Sunday 19 November 2017

Tech review: Weckler on the latest gadgets

The Leica Q
The Leica Q
Dyson V8 Absolute

Our Technology Editor reviews the Leica Q  and the Dyson V8 Absolute.

Best fixed-lens digital camera ever made

Leica Q  

Price: €4,190 from Conns Cameras                  

Rating: 5 Stars

Leica's Q is probably the best fixed-lens digital camera ever made. I don't say that lightly: Canon, Panasonic, Sony, Fuji and Nikon all make excellent machines. But I can honestly say that I have never used a single compact(ish) camera that gives you so much quality from casual snaps.

Yes, it costs an absolute fortune. Yes, it only has one focal length. But once you see the quality of the photos from this thing, you can see why people start to dream about owning one at some stage. (I'll post an extended review online in the coming weeks with sample shots from the camera.)

The Leica Q is a 24-megapixel camera with a stabilised Summilux f1.7 lens. It's significantly bigger than most compact cameras, mainly due to the longer fixed 28mm lens. But my God, is that lens worth the trade-off in size. I was still able to take the Q around with me more easily than a full-size DSLR and got photos that no other premium compact camera - not even Sony's magnificent 35mm RX1r2 - could match.

It's more than just accuracy or resolution. There was a warmth and an atmosphere to the photos that you normally only see with much bigger lenses attached to much bigger cameras.

As the Sunday Independent's photo editor, Dave Conaghy, recently described it to me in conversation: "You just want to hug the photo." (Conaghy was talking about beautifully rendered photos, not Leica camera shots in particular.)

I found I wanted to hug the Leica Q's photos. Even bad shots I took had a beautiful tone, a story they seemed to want to tell.

And while some of that quality is down to the camera's large ("full frame") sensor, most of it is due to Leica's utterly superior glass lens built in. A lens is always the most important part of a shot's quality, but this one is surely a benchmark reference for a camera you can slot into a bag.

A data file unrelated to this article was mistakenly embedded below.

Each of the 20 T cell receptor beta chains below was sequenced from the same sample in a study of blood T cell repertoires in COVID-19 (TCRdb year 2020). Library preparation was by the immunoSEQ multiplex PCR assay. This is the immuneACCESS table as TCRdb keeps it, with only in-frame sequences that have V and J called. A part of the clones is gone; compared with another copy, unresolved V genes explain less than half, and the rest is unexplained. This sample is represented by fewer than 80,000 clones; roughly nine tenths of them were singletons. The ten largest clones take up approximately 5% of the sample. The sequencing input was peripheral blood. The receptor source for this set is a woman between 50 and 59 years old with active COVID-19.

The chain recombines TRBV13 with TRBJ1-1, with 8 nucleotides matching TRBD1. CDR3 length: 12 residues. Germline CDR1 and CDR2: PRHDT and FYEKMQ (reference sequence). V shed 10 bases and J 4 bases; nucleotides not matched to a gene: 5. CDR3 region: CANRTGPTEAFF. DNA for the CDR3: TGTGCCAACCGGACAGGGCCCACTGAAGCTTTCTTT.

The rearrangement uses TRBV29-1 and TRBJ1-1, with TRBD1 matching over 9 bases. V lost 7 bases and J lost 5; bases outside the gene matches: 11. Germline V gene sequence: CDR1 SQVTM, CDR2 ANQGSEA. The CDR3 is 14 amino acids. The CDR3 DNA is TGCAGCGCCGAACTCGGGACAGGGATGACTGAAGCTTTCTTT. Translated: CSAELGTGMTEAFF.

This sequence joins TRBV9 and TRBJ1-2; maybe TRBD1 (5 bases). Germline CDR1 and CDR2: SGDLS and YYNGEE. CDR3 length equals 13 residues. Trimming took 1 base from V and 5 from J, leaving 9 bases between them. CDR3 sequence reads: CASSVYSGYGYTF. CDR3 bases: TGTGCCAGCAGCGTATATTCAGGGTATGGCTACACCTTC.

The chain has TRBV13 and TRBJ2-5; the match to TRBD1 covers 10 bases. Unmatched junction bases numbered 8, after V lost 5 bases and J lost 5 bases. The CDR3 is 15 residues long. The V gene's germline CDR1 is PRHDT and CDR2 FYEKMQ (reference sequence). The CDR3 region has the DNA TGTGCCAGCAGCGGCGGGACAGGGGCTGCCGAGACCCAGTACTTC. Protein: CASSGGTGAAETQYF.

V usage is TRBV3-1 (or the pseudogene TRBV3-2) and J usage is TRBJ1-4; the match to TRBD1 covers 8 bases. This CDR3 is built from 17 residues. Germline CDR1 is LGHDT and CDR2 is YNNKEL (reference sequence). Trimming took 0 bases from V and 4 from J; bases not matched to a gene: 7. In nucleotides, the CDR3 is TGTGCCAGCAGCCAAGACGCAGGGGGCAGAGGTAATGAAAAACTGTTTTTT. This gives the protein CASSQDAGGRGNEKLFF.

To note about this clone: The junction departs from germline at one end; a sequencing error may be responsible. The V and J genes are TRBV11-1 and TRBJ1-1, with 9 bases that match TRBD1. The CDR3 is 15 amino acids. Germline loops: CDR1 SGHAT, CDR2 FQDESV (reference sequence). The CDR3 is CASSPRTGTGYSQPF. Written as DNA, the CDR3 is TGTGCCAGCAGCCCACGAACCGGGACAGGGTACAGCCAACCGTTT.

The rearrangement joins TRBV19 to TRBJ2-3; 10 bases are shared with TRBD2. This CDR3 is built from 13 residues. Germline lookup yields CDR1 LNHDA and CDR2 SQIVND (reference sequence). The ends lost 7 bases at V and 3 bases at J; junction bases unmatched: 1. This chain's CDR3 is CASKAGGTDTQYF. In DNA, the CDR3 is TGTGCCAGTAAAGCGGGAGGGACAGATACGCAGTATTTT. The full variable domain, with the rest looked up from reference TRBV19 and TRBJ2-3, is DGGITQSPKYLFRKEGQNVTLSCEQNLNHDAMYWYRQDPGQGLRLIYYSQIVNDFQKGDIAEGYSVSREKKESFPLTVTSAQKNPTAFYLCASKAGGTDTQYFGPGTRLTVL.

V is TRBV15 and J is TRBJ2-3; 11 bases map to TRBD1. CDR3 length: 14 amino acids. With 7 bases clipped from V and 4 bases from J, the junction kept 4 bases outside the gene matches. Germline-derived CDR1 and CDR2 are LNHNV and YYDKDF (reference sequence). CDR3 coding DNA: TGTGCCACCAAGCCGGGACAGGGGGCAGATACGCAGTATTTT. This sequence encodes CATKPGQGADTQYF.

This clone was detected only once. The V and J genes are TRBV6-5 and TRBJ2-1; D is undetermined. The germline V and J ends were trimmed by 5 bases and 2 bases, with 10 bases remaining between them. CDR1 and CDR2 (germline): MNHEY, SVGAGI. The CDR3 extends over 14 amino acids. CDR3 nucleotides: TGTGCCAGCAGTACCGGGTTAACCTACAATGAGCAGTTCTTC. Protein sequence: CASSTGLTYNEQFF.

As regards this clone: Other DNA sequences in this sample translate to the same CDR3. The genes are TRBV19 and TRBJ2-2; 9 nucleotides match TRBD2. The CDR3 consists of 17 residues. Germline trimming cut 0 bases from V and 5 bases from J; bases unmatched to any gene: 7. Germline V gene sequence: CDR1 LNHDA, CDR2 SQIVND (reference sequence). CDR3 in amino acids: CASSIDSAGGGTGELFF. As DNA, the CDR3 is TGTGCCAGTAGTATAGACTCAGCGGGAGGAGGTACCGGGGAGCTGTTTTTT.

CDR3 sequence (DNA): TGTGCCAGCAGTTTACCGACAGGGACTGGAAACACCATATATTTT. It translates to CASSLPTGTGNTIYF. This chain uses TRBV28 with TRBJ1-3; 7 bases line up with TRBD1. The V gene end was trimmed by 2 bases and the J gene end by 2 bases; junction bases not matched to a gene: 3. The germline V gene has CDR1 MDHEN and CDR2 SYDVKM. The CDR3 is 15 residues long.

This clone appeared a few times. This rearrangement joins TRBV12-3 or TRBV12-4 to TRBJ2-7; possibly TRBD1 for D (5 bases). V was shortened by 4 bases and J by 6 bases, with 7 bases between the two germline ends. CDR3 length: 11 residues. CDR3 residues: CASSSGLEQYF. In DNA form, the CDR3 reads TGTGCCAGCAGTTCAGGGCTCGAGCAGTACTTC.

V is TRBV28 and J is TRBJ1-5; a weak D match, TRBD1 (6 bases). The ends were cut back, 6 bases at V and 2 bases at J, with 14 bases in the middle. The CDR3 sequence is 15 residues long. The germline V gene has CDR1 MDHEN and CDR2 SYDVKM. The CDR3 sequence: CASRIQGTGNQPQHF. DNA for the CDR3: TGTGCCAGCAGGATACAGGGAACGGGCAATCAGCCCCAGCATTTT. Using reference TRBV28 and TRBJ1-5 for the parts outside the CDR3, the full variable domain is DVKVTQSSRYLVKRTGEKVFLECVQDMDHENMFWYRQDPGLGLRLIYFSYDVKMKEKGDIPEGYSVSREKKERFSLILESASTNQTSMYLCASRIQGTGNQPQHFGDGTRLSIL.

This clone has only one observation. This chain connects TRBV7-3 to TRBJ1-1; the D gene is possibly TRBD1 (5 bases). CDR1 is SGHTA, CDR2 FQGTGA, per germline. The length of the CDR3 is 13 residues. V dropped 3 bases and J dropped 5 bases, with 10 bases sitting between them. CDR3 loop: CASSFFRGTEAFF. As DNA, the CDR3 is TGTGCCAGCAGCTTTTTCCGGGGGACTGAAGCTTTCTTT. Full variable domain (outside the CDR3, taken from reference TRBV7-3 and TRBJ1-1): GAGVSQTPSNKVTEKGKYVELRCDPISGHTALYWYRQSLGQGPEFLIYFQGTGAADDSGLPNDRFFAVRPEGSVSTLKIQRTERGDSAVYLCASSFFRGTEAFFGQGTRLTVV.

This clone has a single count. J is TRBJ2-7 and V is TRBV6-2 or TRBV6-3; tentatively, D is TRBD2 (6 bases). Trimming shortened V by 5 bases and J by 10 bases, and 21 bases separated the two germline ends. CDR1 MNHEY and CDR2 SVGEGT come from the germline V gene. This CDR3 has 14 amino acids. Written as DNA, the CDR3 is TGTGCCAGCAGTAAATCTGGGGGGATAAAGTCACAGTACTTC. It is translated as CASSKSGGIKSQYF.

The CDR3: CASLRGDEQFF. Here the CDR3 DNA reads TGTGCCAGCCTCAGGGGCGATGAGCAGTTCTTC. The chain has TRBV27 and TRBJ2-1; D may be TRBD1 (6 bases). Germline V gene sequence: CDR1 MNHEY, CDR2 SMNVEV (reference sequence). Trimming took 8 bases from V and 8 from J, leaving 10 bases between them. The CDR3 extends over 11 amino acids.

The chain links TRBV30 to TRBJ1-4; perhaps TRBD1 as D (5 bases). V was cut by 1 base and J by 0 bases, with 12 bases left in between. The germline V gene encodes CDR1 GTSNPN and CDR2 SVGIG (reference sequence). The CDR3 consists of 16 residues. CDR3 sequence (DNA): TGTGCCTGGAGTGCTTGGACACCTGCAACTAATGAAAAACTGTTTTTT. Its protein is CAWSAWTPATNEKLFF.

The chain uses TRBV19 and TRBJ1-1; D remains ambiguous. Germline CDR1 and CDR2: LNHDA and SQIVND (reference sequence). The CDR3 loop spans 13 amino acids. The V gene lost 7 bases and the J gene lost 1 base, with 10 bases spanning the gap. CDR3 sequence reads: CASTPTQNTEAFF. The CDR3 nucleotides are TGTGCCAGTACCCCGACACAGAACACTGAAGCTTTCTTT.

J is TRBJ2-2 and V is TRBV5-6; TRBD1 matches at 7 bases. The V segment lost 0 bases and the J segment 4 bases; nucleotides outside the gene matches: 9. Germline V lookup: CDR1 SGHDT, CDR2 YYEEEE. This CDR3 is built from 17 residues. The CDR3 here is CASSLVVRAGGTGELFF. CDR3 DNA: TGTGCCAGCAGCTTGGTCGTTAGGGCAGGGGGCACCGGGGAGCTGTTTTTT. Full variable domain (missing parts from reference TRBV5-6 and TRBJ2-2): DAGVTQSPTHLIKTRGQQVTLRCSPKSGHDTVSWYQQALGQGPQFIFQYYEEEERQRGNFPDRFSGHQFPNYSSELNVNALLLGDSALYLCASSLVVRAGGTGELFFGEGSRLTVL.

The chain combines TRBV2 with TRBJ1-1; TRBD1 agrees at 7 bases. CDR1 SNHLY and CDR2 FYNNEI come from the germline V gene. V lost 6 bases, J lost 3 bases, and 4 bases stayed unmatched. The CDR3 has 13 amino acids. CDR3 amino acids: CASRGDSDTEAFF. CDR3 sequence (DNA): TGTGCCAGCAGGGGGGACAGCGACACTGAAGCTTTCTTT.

The jaw-dropping quality was enough to make me completely forget any notional compromise I was making by going out with just one fixed, non-zoom lens.

And I also completely forgot any worries I had about 28mm being 'too wide'. This is because of the lack of any noticeable distortion off the centre of photos. Normally at any focal length below 35mm, you'll see a little warping or bending because the lens is trying to get as much in to the shot as it can. But I took portraits of people who were sitting almost at the edge of the frame and there was practically no distortion.

I pretty much fell in love with this device. And it's not because of any trendy Leica brand. It's simply because it's a superlative camera that takes beautiful photos, even by non-experts.

Dyson revs  up the power, but at a price

Dyson V8 Absolute

Price: €620 from

Rating: 4 Stars

When I first started using cordless vacuum cleaners, you typically got around 10 minutes from a single charge. Things have changed. ­Dyson's new V8 Absolute lasts almost 40 ­minutes per charge. That's enough to do the ­basics around the house a couple of times over. It's also twice as long as some of the other ­cordless vacuums in Dyson's range, such as the V6 Fluffy (which costs €420).

As you'd imagine, the main benefit to a rechargeable cordless cleaner like the V8 is the lack of a heavy cylinder to lug about. There's no plugging or unplugging from room to room and you don't have to have a civil engineering degree to negotiate stairs.

Dyson throws a few extra bits in. For example, its cyclone filters purportedly take a lot of allergens and micro-particles out of the air as you're vacuuming. This can be an issue for people who find that they start sneezing a few minutes into the vacuuming.

These filters are also damn handy in households like mine, where a vacuum is constantly at hand to clean up the endless hair-shedding of two dogs and a cat.

You get five different heads in the box with the actual V8 vacuum itself: a 'soft roller' for hard floors, a 'direct drive' cleaner head for carpets, a 'mini motorised' tool for grittier tasks and combination and rigid crevice tools for counters and corners.

You can also connect it to a nice docking station that's mountable on a wall in a utility room, cupboard or kitchen corner.

Dyson says that the V8 has more than twice as much suction power on carpets than its previous V6 model. But if that still isn't enough, it also has a 'max mode', giving it a suction boost. The trade-off here is that it uses around five times as much power, meaning you'll only get about seven minutes out of a full charge in this mode.

One nice ergonomic feature that Dyson cordless cleaners have is the way in which they turn into Dustbuster-type handheld devices when you need them to.

If you live in an apartment or a small house without much heavy duty soilage or spillages occurring, this is the kind of vacuum cleaner you need.

For more conventional householders, this might be a handy aide (albeit a pricey one).


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